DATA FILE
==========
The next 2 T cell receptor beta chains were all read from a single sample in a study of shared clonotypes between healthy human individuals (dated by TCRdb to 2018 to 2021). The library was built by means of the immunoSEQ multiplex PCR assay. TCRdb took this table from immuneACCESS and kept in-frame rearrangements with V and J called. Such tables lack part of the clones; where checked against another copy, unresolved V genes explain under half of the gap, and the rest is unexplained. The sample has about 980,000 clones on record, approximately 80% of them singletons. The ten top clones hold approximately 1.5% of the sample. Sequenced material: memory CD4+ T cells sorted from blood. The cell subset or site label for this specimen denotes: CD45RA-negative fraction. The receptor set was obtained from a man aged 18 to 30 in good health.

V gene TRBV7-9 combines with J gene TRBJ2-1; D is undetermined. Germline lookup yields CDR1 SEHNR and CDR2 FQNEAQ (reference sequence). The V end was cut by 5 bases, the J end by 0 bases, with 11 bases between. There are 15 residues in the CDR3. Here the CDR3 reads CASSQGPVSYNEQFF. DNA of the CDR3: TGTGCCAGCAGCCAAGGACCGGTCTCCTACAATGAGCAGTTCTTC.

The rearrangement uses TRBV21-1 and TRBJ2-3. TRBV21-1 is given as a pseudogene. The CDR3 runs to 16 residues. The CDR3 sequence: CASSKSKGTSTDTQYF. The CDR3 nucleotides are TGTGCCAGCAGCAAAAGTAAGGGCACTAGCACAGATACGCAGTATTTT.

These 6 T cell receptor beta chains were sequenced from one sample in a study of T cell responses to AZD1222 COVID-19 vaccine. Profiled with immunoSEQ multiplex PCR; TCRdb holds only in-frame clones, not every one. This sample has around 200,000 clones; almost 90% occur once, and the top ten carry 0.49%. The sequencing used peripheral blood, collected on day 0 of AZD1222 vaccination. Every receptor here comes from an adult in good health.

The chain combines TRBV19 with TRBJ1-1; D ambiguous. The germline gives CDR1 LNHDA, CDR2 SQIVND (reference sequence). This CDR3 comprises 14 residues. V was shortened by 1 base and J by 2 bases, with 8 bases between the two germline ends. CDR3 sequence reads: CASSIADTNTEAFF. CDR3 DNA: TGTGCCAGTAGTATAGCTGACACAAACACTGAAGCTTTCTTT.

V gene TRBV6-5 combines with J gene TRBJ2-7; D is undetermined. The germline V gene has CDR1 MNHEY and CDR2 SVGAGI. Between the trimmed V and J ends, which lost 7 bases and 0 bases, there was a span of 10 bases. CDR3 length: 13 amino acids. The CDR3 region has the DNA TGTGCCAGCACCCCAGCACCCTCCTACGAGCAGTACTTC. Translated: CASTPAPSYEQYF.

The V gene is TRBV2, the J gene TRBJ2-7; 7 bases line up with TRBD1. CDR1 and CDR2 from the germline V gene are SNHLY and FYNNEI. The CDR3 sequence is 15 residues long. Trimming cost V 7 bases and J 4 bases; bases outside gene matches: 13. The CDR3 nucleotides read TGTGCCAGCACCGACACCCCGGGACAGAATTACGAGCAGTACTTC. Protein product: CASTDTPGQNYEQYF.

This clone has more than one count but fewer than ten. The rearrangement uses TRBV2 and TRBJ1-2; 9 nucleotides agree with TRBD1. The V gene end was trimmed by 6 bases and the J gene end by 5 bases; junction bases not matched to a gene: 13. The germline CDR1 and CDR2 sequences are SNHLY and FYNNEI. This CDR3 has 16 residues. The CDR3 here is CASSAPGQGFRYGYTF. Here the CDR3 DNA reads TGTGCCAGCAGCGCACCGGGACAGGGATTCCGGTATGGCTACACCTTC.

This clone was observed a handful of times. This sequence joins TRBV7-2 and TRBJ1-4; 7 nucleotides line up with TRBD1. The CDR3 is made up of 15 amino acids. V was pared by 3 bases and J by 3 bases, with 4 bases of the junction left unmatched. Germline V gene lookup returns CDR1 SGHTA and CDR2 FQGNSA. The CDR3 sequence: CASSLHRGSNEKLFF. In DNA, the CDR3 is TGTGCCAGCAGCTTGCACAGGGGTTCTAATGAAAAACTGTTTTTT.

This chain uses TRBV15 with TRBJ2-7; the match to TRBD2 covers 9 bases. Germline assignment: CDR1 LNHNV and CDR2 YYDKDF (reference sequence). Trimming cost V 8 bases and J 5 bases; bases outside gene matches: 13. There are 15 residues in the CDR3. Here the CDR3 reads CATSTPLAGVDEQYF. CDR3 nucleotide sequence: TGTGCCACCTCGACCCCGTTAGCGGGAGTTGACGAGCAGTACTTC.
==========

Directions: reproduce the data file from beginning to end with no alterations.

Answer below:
The next 2 T cell receptor beta chains were all read from a single sample in a study of shared clonotypes between healthy human individuals (dated by TCRdb to 2018 to 2021). The library was built by means of the immunoSEQ multiplex PCR assay. TCRdb took this table from immuneACCESS and kept in-frame rearrangements with V and J called. Such tables lack part of the clones; where checked against another copy, unresolved V genes explain under half of the gap, and the rest is unexplained. The sample has about 980,000 clones on record, approximately 80% of them singletons. The ten top clones hold approximately 1.5% of the sample. Sequenced material: memory CD4+ T cells sorted from blood. The cell subset or site label for this specimen denotes: CD45RA-negative fraction. The receptor set was obtained from a man aged 18 to 30 in good health.

V gene TRBV7-9 combines with J gene TRBJ2-1; D is undetermined. Germline lookup yields CDR1 SEHNR and CDR2 FQNEAQ (reference sequence). The V end was cut by 5 bases, the J end by 0 bases, with 11 bases between. There are 15 residues in the CDR3. Here the CDR3 reads CASSQGPVSYNEQFF. DNA of the CDR3: TGTGCCAGCAGCCAAGGACCGGTCTCCTACAATGAGCAGTTCTTC.

The rearrangement uses TRBV21-1 and TRBJ2-3. TRBV21-1 is given as a pseudogene. The CDR3 runs to 16 residues. The CDR3 sequence: CASSKSKGTSTDTQYF. The CDR3 nucleotides are TGTGCCAGCAGCAAAAGTAAGGGCACTAGCACAGATACGCAGTATTTT.

These 6 T cell receptor beta chains were sequenced from one sample in a study of T cell responses to AZD1222 COVID-19 vaccine. Profiled with immunoSEQ multiplex PCR; TCRdb holds only in-frame clones, not every one. This sample has around 200,000 clones; almost 90% occur once, and the top ten carry 0.49%. The sequencing used peripheral blood, collected on day 0 of AZD1222 vaccination. Every receptor here comes from an adult in good health.

The chain combines TRBV19 with TRBJ1-1; D ambiguous. The germline gives CDR1 LNHDA, CDR2 SQIVND (reference sequence). This CDR3 comprises 14 residues. V was shortened by 1 base and J by 2 bases, with 8 bases between the two germline ends. CDR3 sequence reads: CASSIADTNTEAFF. CDR3 DNA: TGTGCCAGTAGTATAGCTGACACAAACACTGAAGCTTTCTTT.

V gene TRBV6-5 combines with J gene TRBJ2-7; D is undetermined. The germline V gene has CDR1 MNHEY and CDR2 SVGAGI. Between the trimmed V and J ends, which lost 7 bases and 0 bases, there was a span of 10 bases. CDR3 length: 13 amino acids. The CDR3 region has the DNA TGTGCCAGCACCCCAGCACCCTCCTACGAGCAGTACTTC. Translated: CASTPAPSYEQYF.

The V gene is TRBV2, the J gene TRBJ2-7; 7 bases line up with TRBD1. CDR1 and CDR2 from the germline V gene are SNHLY and FYNNEI. The CDR3 sequence is 15 residues long. Trimming cost V 7 bases and J 4 bases; bases outside gene matches: 13. The CDR3 nucleotides read TGTGCCAGCACCGACACCCCGGGACAGAATTACGAGCAGTACTTC. Protein product: CASTDTPGQNYEQYF.

This clone has more than one count but fewer than ten. The rearrangement uses TRBV2 and TRBJ1-2; 9 nucleotides agree with TRBD1. The V gene end was trimmed by 6 bases and the J gene end by 5 bases; junction bases not matched to a gene: 13. The germline CDR1 and CDR2 sequences are SNHLY and FYNNEI. This CDR3 has 16 residues. The CDR3 here is CASSAPGQGFRYGYTF. Here the CDR3 DNA reads TGTGCCAGCAGCGCACCGGGACAGGGATTCCGGTATGGCTACACCTTC.

This clone was observed a handful of times. This sequence joins TRBV7-2 and TRBJ1-4; 7 nucleotides line up with TRBD1. The CDR3 is made up of 15 amino acids. V was pared by 3 bases and J by 3 bases, with 4 bases of the junction left unmatched. Germline V gene lookup returns CDR1 SGHTA and CDR2 FQGNSA. The CDR3 sequence: CASSLHRGSNEKLFF. In DNA, the CDR3 is TGTGCCAGCAGCTTGCACAGGGGTTCTAATGAAAAACTGTTTTTT.

This chain uses TRBV15 with TRBJ2-7; the match to TRBD2 covers 9 bases. Germline assignment: CDR1 LNHNV and CDR2 YYDKDF (reference sequence). Trimming cost V 8 bases and J 5 bases; bases outside gene matches: 13. There are 15 residues in the CDR3. Here the CDR3 reads CATSTPLAGVDEQYF. CDR3 nucleotide sequence: TGTGCCACCTCGACCCCGTTAGCGGGAGTTGACGAGCAGTACTTC.